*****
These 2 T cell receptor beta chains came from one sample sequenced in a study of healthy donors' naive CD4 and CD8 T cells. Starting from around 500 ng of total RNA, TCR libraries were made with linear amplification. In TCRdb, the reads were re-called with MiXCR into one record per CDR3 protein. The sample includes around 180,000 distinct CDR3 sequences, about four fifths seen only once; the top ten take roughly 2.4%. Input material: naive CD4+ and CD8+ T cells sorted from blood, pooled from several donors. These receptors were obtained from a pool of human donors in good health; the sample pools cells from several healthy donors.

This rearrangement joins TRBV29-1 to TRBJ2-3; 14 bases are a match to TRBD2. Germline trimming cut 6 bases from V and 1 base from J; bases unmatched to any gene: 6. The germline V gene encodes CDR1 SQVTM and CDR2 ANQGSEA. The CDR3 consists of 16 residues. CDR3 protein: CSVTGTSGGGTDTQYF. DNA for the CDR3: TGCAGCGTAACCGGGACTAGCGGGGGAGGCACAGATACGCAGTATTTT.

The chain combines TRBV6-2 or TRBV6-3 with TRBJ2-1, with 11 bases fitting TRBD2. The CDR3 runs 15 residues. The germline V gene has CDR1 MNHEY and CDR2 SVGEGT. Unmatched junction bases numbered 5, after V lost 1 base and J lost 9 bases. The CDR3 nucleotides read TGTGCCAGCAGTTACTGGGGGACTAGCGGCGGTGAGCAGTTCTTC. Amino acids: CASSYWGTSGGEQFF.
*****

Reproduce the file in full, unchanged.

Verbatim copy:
These 2 T cell receptor beta chains came from one sample sequenced in a study of healthy donors' naive CD4 and CD8 T cells. Starting from around 500 ng of total RNA, TCR libraries were made with linear amplification. In TCRdb, the reads were re-called with MiXCR into one record per CDR3 protein. The sample includes around 180,000 distinct CDR3 sequences, about four fifths seen only once; the top ten take roughly 2.4%. Input material: naive CD4+ and CD8+ T cells sorted from blood, pooled from several donors. These receptors were obtained from a pool of human donors in good health; the sample pools cells from several healthy donors.

This rearrangement joins TRBV29-1 to TRBJ2-3; 14 bases are a match to TRBD2. Germline trimming cut 6 bases from V and 1 base from J; bases unmatched to any gene: 6. The germline V gene encodes CDR1 SQVTM and CDR2 ANQGSEA. The CDR3 consists of 16 residues. CDR3 protein: CSVTGTSGGGTDTQYF. DNA for the CDR3: TGCAGCGTAACCGGGACTAGCGGGGGAGGCACAGATACGCAGTATTTT.

The chain combines TRBV6-2 or TRBV6-3 with TRBJ2-1, with 11 bases fitting TRBD2. The CDR3 runs 15 residues. The germline V gene has CDR1 MNHEY and CDR2 SVGEGT. Unmatched junction bases numbered 5, after V lost 1 base and J lost 9 bases. The CDR3 nucleotides read TGTGCCAGCAGTTACTGGGGGACTAGCGGCGGTGAGCAGTTCTTC. Amino acids: CASSYWGTSGGEQFF.